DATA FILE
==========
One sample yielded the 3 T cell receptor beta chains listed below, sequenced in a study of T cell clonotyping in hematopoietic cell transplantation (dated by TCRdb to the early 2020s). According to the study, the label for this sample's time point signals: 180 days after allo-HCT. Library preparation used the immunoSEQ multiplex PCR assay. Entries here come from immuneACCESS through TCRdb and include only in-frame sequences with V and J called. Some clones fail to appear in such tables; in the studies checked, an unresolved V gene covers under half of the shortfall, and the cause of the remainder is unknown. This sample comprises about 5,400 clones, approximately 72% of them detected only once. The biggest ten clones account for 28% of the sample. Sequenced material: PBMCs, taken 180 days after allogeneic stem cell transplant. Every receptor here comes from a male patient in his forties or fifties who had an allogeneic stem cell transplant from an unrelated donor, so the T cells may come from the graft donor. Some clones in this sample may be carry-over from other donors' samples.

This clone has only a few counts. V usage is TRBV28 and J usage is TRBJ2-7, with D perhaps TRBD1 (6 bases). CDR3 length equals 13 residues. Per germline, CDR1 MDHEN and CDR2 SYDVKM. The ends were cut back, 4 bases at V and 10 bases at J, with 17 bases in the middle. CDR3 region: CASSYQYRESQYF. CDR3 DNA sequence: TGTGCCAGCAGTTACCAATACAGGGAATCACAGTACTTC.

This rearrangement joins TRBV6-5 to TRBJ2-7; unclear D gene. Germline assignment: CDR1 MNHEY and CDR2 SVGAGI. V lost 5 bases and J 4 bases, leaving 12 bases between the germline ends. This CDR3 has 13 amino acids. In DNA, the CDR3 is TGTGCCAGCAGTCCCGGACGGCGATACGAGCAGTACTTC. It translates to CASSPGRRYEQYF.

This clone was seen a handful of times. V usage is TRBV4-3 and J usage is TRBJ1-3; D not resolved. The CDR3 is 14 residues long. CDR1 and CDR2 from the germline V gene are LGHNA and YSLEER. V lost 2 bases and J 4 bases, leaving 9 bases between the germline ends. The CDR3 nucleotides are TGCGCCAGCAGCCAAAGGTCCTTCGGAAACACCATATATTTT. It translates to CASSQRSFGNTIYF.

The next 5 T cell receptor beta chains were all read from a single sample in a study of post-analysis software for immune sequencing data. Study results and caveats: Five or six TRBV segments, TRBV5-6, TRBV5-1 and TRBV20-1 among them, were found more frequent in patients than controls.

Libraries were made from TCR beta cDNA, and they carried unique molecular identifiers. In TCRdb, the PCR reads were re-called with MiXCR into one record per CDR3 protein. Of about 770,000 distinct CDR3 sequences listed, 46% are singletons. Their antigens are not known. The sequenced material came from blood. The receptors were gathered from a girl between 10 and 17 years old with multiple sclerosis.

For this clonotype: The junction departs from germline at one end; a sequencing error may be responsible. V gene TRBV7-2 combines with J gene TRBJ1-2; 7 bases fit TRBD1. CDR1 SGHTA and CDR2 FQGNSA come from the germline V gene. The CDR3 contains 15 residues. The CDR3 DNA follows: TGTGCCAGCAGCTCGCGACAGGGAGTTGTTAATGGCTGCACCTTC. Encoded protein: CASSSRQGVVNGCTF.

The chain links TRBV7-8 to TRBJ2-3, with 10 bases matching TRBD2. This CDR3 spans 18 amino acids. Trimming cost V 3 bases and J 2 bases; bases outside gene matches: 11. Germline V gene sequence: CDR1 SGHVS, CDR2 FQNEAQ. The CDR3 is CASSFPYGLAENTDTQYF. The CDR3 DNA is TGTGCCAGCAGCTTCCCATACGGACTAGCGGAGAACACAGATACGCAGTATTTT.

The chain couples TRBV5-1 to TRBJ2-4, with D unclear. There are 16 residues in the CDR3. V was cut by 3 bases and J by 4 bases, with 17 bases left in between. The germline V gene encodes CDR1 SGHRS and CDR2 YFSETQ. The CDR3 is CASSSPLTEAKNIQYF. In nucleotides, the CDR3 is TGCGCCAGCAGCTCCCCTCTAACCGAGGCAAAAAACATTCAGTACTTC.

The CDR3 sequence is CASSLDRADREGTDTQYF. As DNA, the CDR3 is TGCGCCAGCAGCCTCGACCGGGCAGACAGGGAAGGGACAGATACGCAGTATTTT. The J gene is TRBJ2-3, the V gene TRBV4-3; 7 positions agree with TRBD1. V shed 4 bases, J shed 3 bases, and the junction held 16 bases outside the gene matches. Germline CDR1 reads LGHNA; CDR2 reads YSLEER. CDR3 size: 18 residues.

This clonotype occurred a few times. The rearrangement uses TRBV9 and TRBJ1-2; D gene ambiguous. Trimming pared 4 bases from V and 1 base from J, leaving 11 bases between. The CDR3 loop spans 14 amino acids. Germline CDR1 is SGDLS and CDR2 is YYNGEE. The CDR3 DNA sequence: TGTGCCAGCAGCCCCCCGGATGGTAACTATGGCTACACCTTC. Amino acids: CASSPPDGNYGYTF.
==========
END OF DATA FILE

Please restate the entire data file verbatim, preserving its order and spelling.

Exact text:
One sample yielded the 3 T cell receptor beta chains listed below, sequenced in a study of T cell clonotyping in hematopoietic cell transplantation (dated by TCRdb to the early 2020s). According to the study, the label for this sample's time point signals: 180 days after allo-HCT. Library preparation used the immunoSEQ multiplex PCR assay. Entries here come from immuneACCESS through TCRdb and include only in-frame sequences with V and J called. Some clones fail to appear in such tables; in the studies checked, an unresolved V gene covers under half of the shortfall, and the cause of the remainder is unknown. This sample comprises about 5,400 clones, approximately 72% of them detected only once. The biggest ten clones account for 28% of the sample. Sequenced material: PBMCs, taken 180 days after allogeneic stem cell transplant. Every receptor here comes from a male patient in his forties or fifties who had an allogeneic stem cell transplant from an unrelated donor, so the T cells may come from the graft donor. Some clones in this sample may be carry-over from other donors' samples.

This clone has only a few counts. V usage is TRBV28 and J usage is TRBJ2-7, with D perhaps TRBD1 (6 bases). CDR3 length equals 13 residues. Per germline, CDR1 MDHEN and CDR2 SYDVKM. The ends were cut back, 4 bases at V and 10 bases at J, with 17 bases in the middle. CDR3 region: CASSYQYRESQYF. CDR3 DNA sequence: TGTGCCAGCAGTTACCAATACAGGGAATCACAGTACTTC.

This rearrangement joins TRBV6-5 to TRBJ2-7; unclear D gene. Germline assignment: CDR1 MNHEY and CDR2 SVGAGI. V lost 5 bases and J 4 bases, leaving 12 bases between the germline ends. This CDR3 has 13 amino acids. In DNA, the CDR3 is TGTGCCAGCAGTCCCGGACGGCGATACGAGCAGTACTTC. It translates to CASSPGRRYEQYF.

This clone was seen a handful of times. V usage is TRBV4-3 and J usage is TRBJ1-3; D not resolved. The CDR3 is 14 residues long. CDR1 and CDR2 from the germline V gene are LGHNA and YSLEER. V lost 2 bases and J 4 bases, leaving 9 bases between the germline ends. The CDR3 nucleotides are TGCGCCAGCAGCCAAAGGTCCTTCGGAAACACCATATATTTT. It translates to CASSQRSFGNTIYF.

The next 5 T cell receptor beta chains were all read from a single sample in a study of post-analysis software for immune sequencing data. Study results and caveats: Five or six TRBV segments, TRBV5-6, TRBV5-1 and TRBV20-1 among them, were found more frequent in patients than controls.

Libraries were made from TCR beta cDNA, and they carried unique molecular identifiers. In TCRdb, the PCR reads were re-called with MiXCR into one record per CDR3 protein. Of about 770,000 distinct CDR3 sequences listed, 46% are singletons. Their antigens are not known. The sequenced material came from blood. The receptors were gathered from a girl between 10 and 17 years old with multiple sclerosis.

For this clonotype: The junction departs from germline at one end; a sequencing error may be responsible. V gene TRBV7-2 combines with J gene TRBJ1-2; 7 bases fit TRBD1. CDR1 SGHTA and CDR2 FQGNSA come from the germline V gene. The CDR3 contains 15 residues. The CDR3 DNA follows: TGTGCCAGCAGCTCGCGACAGGGAGTTGTTAATGGCTGCACCTTC. Encoded protein: CASSSRQGVVNGCTF.

The chain links TRBV7-8 to TRBJ2-3, with 10 bases matching TRBD2. This CDR3 spans 18 amino acids. Trimming cost V 3 bases and J 2 bases; bases outside gene matches: 11. Germline V gene sequence: CDR1 SGHVS, CDR2 FQNEAQ. The CDR3 is CASSFPYGLAENTDTQYF. The CDR3 DNA is TGTGCCAGCAGCTTCCCATACGGACTAGCGGAGAACACAGATACGCAGTATTTT.

The chain couples TRBV5-1 to TRBJ2-4, with D unclear. There are 16 residues in the CDR3. V was cut by 3 bases and J by 4 bases, with 17 bases left in between. The germline V gene encodes CDR1 SGHRS and CDR2 YFSETQ. The CDR3 is CASSSPLTEAKNIQYF. In nucleotides, the CDR3 is TGCGCCAGCAGCTCCCCTCTAACCGAGGCAAAAAACATTCAGTACTTC.

The CDR3 sequence is CASSLDRADREGTDTQYF. As DNA, the CDR3 is TGCGCCAGCAGCCTCGACCGGGCAGACAGGGAAGGGACAGATACGCAGTATTTT. The J gene is TRBJ2-3, the V gene TRBV4-3; 7 positions agree with TRBD1. V shed 4 bases, J shed 3 bases, and the junction held 16 bases outside the gene matches. Germline CDR1 reads LGHNA; CDR2 reads YSLEER. CDR3 size: 18 residues.

This clonotype occurred a few times. The rearrangement uses TRBV9 and TRBJ1-2; D gene ambiguous. Trimming pared 4 bases from V and 1 base from J, leaving 11 bases between. The CDR3 loop spans 14 amino acids. Germline CDR1 is SGDLS and CDR2 is YYNGEE. The CDR3 DNA sequence: TGTGCCAGCAGCCCCCCGGATGGTAACTATGGCTACACCTTC. Amino acids: CASSPPDGNYGYTF.